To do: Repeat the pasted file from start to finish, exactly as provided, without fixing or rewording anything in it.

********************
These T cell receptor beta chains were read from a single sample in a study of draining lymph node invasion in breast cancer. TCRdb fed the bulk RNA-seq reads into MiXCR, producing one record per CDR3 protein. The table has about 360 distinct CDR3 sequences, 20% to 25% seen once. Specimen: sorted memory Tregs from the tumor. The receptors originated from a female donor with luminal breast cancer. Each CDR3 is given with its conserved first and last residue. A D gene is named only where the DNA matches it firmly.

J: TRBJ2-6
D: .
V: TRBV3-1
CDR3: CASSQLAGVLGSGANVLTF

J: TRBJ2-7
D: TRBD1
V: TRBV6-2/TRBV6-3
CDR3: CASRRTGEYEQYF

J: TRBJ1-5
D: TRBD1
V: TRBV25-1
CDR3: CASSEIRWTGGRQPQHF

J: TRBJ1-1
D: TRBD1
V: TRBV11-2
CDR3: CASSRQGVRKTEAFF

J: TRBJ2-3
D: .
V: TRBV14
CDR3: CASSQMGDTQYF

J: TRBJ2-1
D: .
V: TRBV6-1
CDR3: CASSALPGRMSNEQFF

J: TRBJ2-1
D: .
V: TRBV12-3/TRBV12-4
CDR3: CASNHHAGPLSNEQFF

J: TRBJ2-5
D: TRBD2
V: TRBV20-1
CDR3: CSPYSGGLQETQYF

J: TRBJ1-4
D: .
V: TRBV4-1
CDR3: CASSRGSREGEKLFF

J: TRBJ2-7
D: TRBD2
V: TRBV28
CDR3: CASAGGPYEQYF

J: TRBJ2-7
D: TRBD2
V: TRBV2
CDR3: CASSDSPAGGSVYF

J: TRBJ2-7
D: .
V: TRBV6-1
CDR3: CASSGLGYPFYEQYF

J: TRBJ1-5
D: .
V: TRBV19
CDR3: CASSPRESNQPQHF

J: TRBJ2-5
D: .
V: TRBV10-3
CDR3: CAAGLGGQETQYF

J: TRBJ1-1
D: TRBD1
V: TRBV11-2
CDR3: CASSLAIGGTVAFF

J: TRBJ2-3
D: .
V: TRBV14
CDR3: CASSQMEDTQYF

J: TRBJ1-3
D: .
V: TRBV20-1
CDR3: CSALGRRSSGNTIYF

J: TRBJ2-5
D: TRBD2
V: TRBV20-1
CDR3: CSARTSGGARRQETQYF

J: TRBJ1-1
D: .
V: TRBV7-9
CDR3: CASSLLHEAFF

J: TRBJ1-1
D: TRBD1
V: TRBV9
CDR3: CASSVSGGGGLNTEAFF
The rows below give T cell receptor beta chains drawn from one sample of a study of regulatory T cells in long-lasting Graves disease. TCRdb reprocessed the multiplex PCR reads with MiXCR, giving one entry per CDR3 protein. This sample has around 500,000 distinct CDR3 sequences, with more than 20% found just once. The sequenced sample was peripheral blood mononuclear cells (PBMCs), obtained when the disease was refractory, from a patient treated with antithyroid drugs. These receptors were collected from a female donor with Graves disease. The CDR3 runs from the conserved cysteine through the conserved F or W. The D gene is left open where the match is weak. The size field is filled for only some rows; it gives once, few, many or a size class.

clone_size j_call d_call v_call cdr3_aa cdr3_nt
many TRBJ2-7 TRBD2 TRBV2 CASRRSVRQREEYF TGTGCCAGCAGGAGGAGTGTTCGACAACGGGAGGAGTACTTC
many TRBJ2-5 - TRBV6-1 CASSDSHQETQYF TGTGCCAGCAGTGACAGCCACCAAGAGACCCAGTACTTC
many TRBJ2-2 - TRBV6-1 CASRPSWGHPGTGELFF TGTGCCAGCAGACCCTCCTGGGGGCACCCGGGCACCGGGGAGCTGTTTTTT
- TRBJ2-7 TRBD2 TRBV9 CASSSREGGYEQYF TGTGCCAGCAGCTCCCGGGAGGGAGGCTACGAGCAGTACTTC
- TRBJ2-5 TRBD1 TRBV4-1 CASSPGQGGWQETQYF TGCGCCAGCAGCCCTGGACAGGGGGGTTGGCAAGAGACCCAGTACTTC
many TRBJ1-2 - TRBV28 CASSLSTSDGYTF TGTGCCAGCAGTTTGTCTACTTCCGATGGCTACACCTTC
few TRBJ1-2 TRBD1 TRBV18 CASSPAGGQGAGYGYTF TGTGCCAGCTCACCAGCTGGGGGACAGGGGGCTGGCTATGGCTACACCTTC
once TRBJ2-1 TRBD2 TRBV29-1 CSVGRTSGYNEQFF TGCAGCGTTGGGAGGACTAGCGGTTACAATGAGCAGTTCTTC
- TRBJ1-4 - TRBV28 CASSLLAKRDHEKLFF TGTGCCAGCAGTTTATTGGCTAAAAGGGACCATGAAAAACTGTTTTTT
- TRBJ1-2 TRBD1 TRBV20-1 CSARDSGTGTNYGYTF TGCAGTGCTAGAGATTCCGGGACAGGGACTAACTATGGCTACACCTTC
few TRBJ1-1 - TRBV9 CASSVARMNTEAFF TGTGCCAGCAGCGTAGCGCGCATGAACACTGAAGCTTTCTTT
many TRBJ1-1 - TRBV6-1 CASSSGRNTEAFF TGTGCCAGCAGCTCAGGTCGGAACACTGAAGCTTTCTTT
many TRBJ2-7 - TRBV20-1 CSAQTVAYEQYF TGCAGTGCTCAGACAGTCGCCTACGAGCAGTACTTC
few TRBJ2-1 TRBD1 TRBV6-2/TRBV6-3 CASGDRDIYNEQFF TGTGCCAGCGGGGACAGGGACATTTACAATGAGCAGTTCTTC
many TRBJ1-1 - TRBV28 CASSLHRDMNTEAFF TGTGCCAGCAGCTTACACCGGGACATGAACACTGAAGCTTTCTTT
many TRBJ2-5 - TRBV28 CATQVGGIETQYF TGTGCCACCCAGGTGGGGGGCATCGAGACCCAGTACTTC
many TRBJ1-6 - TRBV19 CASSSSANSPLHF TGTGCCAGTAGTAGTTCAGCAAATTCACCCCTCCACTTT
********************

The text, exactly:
These T cell receptor beta chains were read from a single sample in a study of draining lymph node invasion in breast cancer. TCRdb fed the bulk RNA-seq reads into MiXCR, producing one record per CDR3 protein. The table has about 360 distinct CDR3 sequences, 20% to 25% seen once. Specimen: sorted memory Tregs from the tumor. The receptors originated from a female donor with luminal breast cancer. Each CDR3 is given with its conserved first and last residue. A D gene is named only where the DNA matches it firmly.

J: TRBJ2-6
D: .
V: TRBV3-1
CDR3: CASSQLAGVLGSGANVLTF

J: TRBJ2-7
D: TRBD1
V: TRBV6-2/TRBV6-3
CDR3: CASRRTGEYEQYF

J: TRBJ1-5
D: TRBD1
V: TRBV25-1
CDR3: CASSEIRWTGGRQPQHF

J: TRBJ1-1
D: TRBD1
V: TRBV11-2
CDR3: CASSRQGVRKTEAFF

J: TRBJ2-3
D: .
V: TRBV14
CDR3: CASSQMGDTQYF

J: TRBJ2-1
D: .
V: TRBV6-1
CDR3: CASSALPGRMSNEQFF

J: TRBJ2-1
D: .
V: TRBV12-3/TRBV12-4
CDR3: CASNHHAGPLSNEQFF

J: TRBJ2-5
D: TRBD2
V: TRBV20-1
CDR3: CSPYSGGLQETQYF

J: TRBJ1-4
D: .
V: TRBV4-1
CDR3: CASSRGSREGEKLFF

J: TRBJ2-7
D: TRBD2
V: TRBV28
CDR3: CASAGGPYEQYF

J: TRBJ2-7
D: TRBD2
V: TRBV2
CDR3: CASSDSPAGGSVYF

J: TRBJ2-7
D: .
V: TRBV6-1
CDR3: CASSGLGYPFYEQYF

J: TRBJ1-5
D: .
V: TRBV19
CDR3: CASSPRESNQPQHF

J: TRBJ2-5
D: .
V: TRBV10-3
CDR3: CAAGLGGQETQYF

J: TRBJ1-1
D: TRBD1
V: TRBV11-2
CDR3: CASSLAIGGTVAFF

J: TRBJ2-3
D: .
V: TRBV14
CDR3: CASSQMEDTQYF

J: TRBJ1-3
D: .
V: TRBV20-1
CDR3: CSALGRRSSGNTIYF

J: TRBJ2-5
D: TRBD2
V: TRBV20-1
CDR3: CSARTSGGARRQETQYF

J: TRBJ1-1
D: .
V: TRBV7-9
CDR3: CASSLLHEAFF

J: TRBJ1-1
D: TRBD1
V: TRBV9
CDR3: CASSVSGGGGLNTEAFF
The rows below give T cell receptor beta chains drawn from one sample of a study of regulatory T cells in long-lasting Graves disease. TCRdb reprocessed the multiplex PCR reads with MiXCR, giving one entry per CDR3 protein. This sample has around 500,000 distinct CDR3 sequences, with more than 20% found just once. The sequenced sample was peripheral blood mononuclear cells (PBMCs), obtained when the disease was refractory, from a patient treated with antithyroid drugs. These receptors were collected from a female donor with Graves disease. The CDR3 runs from the conserved cysteine through the conserved F or W. The D gene is left open where the match is weak. The size field is filled for only some rows; it gives once, few, many or a size class.

clone_size j_call d_call v_call cdr3_aa cdr3_nt
many TRBJ2-7 TRBD2 TRBV2 CASRRSVRQREEYF TGTGCCAGCAGGAGGAGTGTTCGACAACGGGAGGAGTACTTC
many TRBJ2-5 - TRBV6-1 CASSDSHQETQYF TGTGCCAGCAGTGACAGCCACCAAGAGACCCAGTACTTC
many TRBJ2-2 - TRBV6-1 CASRPSWGHPGTGELFF TGTGCCAGCAGACCCTCCTGGGGGCACCCGGGCACCGGGGAGCTGTTTTTT
- TRBJ2-7 TRBD2 TRBV9 CASSSREGGYEQYF TGTGCCAGCAGCTCCCGGGAGGGAGGCTACGAGCAGTACTTC
- TRBJ2-5 TRBD1 TRBV4-1 CASSPGQGGWQETQYF TGCGCCAGCAGCCCTGGACAGGGGGGTTGGCAAGAGACCCAGTACTTC
many TRBJ1-2 - TRBV28 CASSLSTSDGYTF TGTGCCAGCAGTTTGTCTACTTCCGATGGCTACACCTTC
few TRBJ1-2 TRBD1 TRBV18 CASSPAGGQGAGYGYTF TGTGCCAGCTCACCAGCTGGGGGACAGGGGGCTGGCTATGGCTACACCTTC
once TRBJ2-1 TRBD2 TRBV29-1 CSVGRTSGYNEQFF TGCAGCGTTGGGAGGACTAGCGGTTACAATGAGCAGTTCTTC
- TRBJ1-4 - TRBV28 CASSLLAKRDHEKLFF TGTGCCAGCAGTTTATTGGCTAAAAGGGACCATGAAAAACTGTTTTTT
- TRBJ1-2 TRBD1 TRBV20-1 CSARDSGTGTNYGYTF TGCAGTGCTAGAGATTCCGGGACAGGGACTAACTATGGCTACACCTTC
few TRBJ1-1 - TRBV9 CASSVARMNTEAFF TGTGCCAGCAGCGTAGCGCGCATGAACACTGAAGCTTTCTTT
many TRBJ1-1 - TRBV6-1 CASSSGRNTEAFF TGTGCCAGCAGCTCAGGTCGGAACACTGAAGCTTTCTTT
many TRBJ2-7 - TRBV20-1 CSAQTVAYEQYF TGCAGTGCTCAGACAGTCGCCTACGAGCAGTACTTC
few TRBJ2-1 TRBD1 TRBV6-2/TRBV6-3 CASGDRDIYNEQFF TGTGCCAGCGGGGACAGGGACATTTACAATGAGCAGTTCTTC
many TRBJ1-1 - TRBV28 CASSLHRDMNTEAFF TGTGCCAGCAGCTTACACCGGGACATGAACACTGAAGCTTTCTTT
many TRBJ2-5 - TRBV28 CATQVGGIETQYF TGTGCCACCCAGGTGGGGGGCATCGAGACCCAGTACTTC
many TRBJ1-6 - TRBV19 CASSSSANSPLHF TGTGCCAGTAGTAGTTCAGCAAATTCACCCCTCCACTTT